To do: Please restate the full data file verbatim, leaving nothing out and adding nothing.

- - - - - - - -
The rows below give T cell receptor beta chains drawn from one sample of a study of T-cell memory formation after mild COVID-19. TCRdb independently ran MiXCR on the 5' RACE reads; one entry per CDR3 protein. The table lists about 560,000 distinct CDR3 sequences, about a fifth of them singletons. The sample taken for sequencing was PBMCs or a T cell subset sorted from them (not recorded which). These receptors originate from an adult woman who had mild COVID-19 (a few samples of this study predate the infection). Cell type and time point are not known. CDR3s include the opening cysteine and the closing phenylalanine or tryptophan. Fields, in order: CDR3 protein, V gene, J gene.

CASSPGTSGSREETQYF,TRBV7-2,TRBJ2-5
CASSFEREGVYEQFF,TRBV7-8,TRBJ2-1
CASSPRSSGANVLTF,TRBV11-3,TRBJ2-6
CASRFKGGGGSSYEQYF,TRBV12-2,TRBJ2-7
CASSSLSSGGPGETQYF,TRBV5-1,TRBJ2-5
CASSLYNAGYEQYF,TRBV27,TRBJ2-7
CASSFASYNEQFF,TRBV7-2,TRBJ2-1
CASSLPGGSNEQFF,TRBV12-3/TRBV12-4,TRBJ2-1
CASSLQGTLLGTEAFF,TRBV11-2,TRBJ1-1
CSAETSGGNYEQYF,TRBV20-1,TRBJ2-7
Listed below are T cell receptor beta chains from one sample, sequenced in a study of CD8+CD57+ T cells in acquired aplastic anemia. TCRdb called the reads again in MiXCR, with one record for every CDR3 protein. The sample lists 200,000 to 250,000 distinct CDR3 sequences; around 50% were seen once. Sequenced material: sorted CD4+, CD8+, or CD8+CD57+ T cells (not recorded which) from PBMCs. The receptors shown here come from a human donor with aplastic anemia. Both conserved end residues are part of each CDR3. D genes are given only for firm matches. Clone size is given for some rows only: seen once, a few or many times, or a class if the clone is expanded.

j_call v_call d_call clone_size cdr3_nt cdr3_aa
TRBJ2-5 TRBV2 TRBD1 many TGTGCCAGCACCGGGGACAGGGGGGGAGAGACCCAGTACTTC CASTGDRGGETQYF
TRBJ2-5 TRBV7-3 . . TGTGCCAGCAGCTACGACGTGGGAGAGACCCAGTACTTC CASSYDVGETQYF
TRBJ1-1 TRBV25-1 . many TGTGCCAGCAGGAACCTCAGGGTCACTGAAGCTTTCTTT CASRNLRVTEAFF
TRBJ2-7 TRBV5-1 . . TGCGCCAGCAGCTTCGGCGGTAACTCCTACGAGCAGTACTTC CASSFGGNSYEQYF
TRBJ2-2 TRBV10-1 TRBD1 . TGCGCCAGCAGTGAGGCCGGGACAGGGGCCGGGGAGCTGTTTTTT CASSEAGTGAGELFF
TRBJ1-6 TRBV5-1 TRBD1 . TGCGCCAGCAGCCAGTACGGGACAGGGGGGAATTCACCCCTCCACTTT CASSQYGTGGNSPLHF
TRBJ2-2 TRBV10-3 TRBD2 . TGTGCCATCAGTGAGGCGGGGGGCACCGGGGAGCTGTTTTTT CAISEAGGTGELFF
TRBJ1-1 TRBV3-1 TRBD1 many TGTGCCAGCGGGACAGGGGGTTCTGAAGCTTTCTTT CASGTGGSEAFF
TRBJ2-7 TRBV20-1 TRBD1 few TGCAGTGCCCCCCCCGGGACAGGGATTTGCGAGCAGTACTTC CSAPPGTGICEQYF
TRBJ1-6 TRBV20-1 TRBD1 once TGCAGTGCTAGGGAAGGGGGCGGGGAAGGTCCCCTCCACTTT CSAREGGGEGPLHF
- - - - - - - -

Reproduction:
The rows below give T cell receptor beta chains drawn from one sample of a study of T-cell memory formation after mild COVID-19. TCRdb independently ran MiXCR on the 5' RACE reads; one entry per CDR3 protein. The table lists about 560,000 distinct CDR3 sequences, about a fifth of them singletons. The sample taken for sequencing was PBMCs or a T cell subset sorted from them (not recorded which). These receptors originate from an adult woman who had mild COVID-19 (a few samples of this study predate the infection). Cell type and time point are not known. CDR3s include the opening cysteine and the closing phenylalanine or tryptophan. Fields, in order: CDR3 protein, V gene, J gene.

CASSPGTSGSREETQYF,TRBV7-2,TRBJ2-5
CASSFEREGVYEQFF,TRBV7-8,TRBJ2-1
CASSPRSSGANVLTF,TRBV11-3,TRBJ2-6
CASRFKGGGGSSYEQYF,TRBV12-2,TRBJ2-7
CASSSLSSGGPGETQYF,TRBV5-1,TRBJ2-5
CASSLYNAGYEQYF,TRBV27,TRBJ2-7
CASSFASYNEQFF,TRBV7-2,TRBJ2-1
CASSLPGGSNEQFF,TRBV12-3/TRBV12-4,TRBJ2-1
CASSLQGTLLGTEAFF,TRBV11-2,TRBJ1-1
CSAETSGGNYEQYF,TRBV20-1,TRBJ2-7
Listed below are T cell receptor beta chains from one sample, sequenced in a study of CD8+CD57+ T cells in acquired aplastic anemia. TCRdb called the reads again in MiXCR, with one record for every CDR3 protein. The sample lists 200,000 to 250,000 distinct CDR3 sequences; around 50% were seen once. Sequenced material: sorted CD4+, CD8+, or CD8+CD57+ T cells (not recorded which) from PBMCs. The receptors shown here come from a human donor with aplastic anemia. Both conserved end residues are part of each CDR3. D genes are given only for firm matches. Clone size is given for some rows only: seen once, a few or many times, or a class if the clone is expanded.

j_call v_call d_call clone_size cdr3_nt cdr3_aa
TRBJ2-5 TRBV2 TRBD1 many TGTGCCAGCACCGGGGACAGGGGGGGAGAGACCCAGTACTTC CASTGDRGGETQYF
TRBJ2-5 TRBV7-3 . . TGTGCCAGCAGCTACGACGTGGGAGAGACCCAGTACTTC CASSYDVGETQYF
TRBJ1-1 TRBV25-1 . many TGTGCCAGCAGGAACCTCAGGGTCACTGAAGCTTTCTTT CASRNLRVTEAFF
TRBJ2-7 TRBV5-1 . . TGCGCCAGCAGCTTCGGCGGTAACTCCTACGAGCAGTACTTC CASSFGGNSYEQYF
TRBJ2-2 TRBV10-1 TRBD1 . TGCGCCAGCAGTGAGGCCGGGACAGGGGCCGGGGAGCTGTTTTTT CASSEAGTGAGELFF
TRBJ1-6 TRBV5-1 TRBD1 . TGCGCCAGCAGCCAGTACGGGACAGGGGGGAATTCACCCCTCCACTTT CASSQYGTGGNSPLHF
TRBJ2-2 TRBV10-3 TRBD2 . TGTGCCATCAGTGAGGCGGGGGGCACCGGGGAGCTGTTTTTT CAISEAGGTGELFF
TRBJ1-1 TRBV3-1 TRBD1 many TGTGCCAGCGGGACAGGGGGTTCTGAAGCTTTCTTT CASGTGGSEAFF
TRBJ2-7 TRBV20-1 TRBD1 few TGCAGTGCCCCCCCCGGGACAGGGATTTGCGAGCAGTACTTC CSAPPGTGICEQYF
TRBJ1-6 TRBV20-1 TRBD1 once TGCAGTGCTAGGGAAGGGGGCGGGGAAGGTCCCCTCCACTTT CSAREGGGEGPLHF